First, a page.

Note the some of the information below may be outdated as New Nomination of Beneficiaries Framework has been effective from September 1, 2009.
Question: I UNDERSTAND that only two types of nominations for beneficiaries are valid for life insurance policies.
The first type: Nominations made for NTUC Income policies as they are governed by the Cooperative Societies Act, which allows its policyholders to nominate beneficiaries.
The second type: Nominations made in favour of an insured’s spouse and/or children.
Under Section 73 of the Conveyancing and Law of Property Act, when a person purchases a life insurance policy and nominates the spouse or children as the beneficiaries of the policy, a trust is automatically created in their favour.
I have 10 life insurance policies bought mainly in the 1990s. None were from NTUC Income.
I have named several members of my family as beneficiaries of some of the policies.
Take for example a policy for which my parents, wife and sister are the nominated beneficiaries.
Must all the nominees be wife and/or children before a Section 73 trust is created?
If the nominees are my parents, sister and wife, does it mean:
- All the nominations are 100 per cent invalid; or
- A Section 73 trust is created for my wife and only a portion of the insurance proceeds will go to her; or
- A Section 73 trust is created for my wife for 100 per cent of the proceeds?
What if my father has died? Does it just mean his share will go to the remaining nominees?
If I prepare a will now, can I override all the nominations I have made for the insurance policies?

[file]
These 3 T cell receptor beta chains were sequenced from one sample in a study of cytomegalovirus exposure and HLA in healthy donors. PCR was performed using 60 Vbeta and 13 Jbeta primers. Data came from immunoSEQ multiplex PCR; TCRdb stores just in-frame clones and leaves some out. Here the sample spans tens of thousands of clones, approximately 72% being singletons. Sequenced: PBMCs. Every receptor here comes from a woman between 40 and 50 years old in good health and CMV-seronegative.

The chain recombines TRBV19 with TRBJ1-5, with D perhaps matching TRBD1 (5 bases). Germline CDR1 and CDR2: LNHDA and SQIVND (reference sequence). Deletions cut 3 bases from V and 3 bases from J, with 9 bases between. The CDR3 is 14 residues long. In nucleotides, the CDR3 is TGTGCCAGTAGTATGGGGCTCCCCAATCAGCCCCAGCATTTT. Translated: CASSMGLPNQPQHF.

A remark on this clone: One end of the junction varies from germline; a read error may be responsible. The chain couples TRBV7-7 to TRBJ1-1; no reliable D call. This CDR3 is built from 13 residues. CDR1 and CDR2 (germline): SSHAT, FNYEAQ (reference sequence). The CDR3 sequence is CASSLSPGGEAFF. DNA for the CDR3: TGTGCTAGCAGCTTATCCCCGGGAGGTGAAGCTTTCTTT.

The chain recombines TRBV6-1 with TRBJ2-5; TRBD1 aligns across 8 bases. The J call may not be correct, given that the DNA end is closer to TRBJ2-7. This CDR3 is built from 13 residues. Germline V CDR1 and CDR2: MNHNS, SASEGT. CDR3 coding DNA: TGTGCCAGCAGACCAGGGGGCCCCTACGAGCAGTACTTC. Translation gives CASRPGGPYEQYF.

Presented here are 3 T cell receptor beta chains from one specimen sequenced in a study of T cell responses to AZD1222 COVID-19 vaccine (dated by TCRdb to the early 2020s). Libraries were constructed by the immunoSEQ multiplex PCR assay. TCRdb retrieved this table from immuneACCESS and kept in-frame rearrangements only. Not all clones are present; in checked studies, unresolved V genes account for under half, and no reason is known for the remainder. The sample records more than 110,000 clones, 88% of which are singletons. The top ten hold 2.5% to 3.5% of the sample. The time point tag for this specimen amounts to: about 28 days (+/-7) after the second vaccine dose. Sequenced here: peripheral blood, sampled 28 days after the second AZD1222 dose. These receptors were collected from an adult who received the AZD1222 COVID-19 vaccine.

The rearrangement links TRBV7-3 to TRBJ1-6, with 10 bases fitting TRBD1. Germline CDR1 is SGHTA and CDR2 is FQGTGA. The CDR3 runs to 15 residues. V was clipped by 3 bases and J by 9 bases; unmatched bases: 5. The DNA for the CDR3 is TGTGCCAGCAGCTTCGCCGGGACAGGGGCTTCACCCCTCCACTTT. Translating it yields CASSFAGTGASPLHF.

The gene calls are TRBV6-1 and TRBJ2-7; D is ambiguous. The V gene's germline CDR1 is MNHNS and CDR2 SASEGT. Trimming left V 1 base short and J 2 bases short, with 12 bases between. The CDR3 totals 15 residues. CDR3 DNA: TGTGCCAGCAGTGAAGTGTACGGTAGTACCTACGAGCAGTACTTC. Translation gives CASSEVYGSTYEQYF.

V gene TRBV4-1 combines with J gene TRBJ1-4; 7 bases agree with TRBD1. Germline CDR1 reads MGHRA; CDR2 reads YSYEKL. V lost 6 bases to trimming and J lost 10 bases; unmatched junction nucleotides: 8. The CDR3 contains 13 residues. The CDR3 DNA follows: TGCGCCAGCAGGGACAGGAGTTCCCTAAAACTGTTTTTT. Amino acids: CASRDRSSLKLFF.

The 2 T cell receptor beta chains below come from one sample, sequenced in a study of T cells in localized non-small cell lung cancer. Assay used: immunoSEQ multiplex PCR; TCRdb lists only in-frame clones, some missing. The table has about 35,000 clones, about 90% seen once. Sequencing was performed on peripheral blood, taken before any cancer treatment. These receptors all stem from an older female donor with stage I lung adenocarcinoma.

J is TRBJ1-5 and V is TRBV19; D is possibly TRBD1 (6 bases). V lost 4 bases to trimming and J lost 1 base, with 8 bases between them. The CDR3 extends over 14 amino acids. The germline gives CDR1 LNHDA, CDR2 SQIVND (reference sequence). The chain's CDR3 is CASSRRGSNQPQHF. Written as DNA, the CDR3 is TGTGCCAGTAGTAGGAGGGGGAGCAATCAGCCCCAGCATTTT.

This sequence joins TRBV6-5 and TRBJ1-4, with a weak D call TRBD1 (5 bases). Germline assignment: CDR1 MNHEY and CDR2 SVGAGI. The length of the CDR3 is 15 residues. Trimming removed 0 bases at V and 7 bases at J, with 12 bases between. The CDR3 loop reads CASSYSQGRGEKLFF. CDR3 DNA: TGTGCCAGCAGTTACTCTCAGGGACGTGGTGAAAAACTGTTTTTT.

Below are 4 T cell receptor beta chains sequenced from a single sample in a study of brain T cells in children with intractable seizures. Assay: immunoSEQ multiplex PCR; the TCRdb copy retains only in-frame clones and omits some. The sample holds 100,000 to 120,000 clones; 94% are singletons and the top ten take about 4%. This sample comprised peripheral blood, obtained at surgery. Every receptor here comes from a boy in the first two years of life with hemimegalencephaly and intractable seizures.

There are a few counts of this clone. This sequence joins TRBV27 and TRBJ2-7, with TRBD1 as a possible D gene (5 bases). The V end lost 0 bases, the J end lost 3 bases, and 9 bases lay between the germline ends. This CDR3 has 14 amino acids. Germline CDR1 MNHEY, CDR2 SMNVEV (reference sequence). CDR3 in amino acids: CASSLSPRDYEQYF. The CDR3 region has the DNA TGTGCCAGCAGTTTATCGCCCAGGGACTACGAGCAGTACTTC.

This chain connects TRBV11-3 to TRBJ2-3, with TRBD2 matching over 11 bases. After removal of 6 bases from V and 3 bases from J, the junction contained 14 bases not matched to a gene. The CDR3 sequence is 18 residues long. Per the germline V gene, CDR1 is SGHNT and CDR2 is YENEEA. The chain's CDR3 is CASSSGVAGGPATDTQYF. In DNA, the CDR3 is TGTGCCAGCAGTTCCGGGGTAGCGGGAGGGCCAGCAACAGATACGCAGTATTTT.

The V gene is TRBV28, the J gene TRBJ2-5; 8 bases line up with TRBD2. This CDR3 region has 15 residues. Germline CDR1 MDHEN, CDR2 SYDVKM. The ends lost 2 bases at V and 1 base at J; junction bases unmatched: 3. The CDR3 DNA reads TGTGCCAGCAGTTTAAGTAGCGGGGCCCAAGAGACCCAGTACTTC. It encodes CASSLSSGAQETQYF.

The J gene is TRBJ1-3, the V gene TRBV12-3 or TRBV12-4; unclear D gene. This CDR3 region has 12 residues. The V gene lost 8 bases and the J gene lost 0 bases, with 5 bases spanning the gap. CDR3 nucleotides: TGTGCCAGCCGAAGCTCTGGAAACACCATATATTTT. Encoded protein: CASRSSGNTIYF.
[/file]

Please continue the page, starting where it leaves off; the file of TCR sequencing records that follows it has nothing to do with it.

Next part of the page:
Answer: In order for a policy to be deemed a trust policy under Section 73 of the Conveyancing and Law of Property Act, all the beneficiaries must be a spouse and/or children.
Any payout from these policies are for the benefit of the beneficiaries.
Thus, even if the insured were to suffer from total and permanent disability, the insurance payout is legally for the benefit of the beneficiaries, not the insured.
Similarly, if the insured were to surrender the policy, the payout will be in his name – unless he has appointed a trustee – but legally it is for the benefit of the beneficiaries.
If the beneficiaries of some of your policies are your parents, sister and wife, your nominations are valid.
However, the policies would not come under Section 73.
If your father has died, his share of your policy proceeds will go to his estate.
If you write a will to override all your policy beneficiary arrangements, it will not apply to NTUC Income policies where a nomination has been made, or to policies deemed to be Section 73 policies.
To avoid complications, and to expedite the payment of claim proceeds, you should speak to your insurer and, wherever possible, make the necessary changes to all your policies to reflect your wishes.
Leong Sze Hian
Society of Financial Service Professionals
Advice provided in this column is not meant as a substitute for comprehensive professional advice.
Source: Straits Times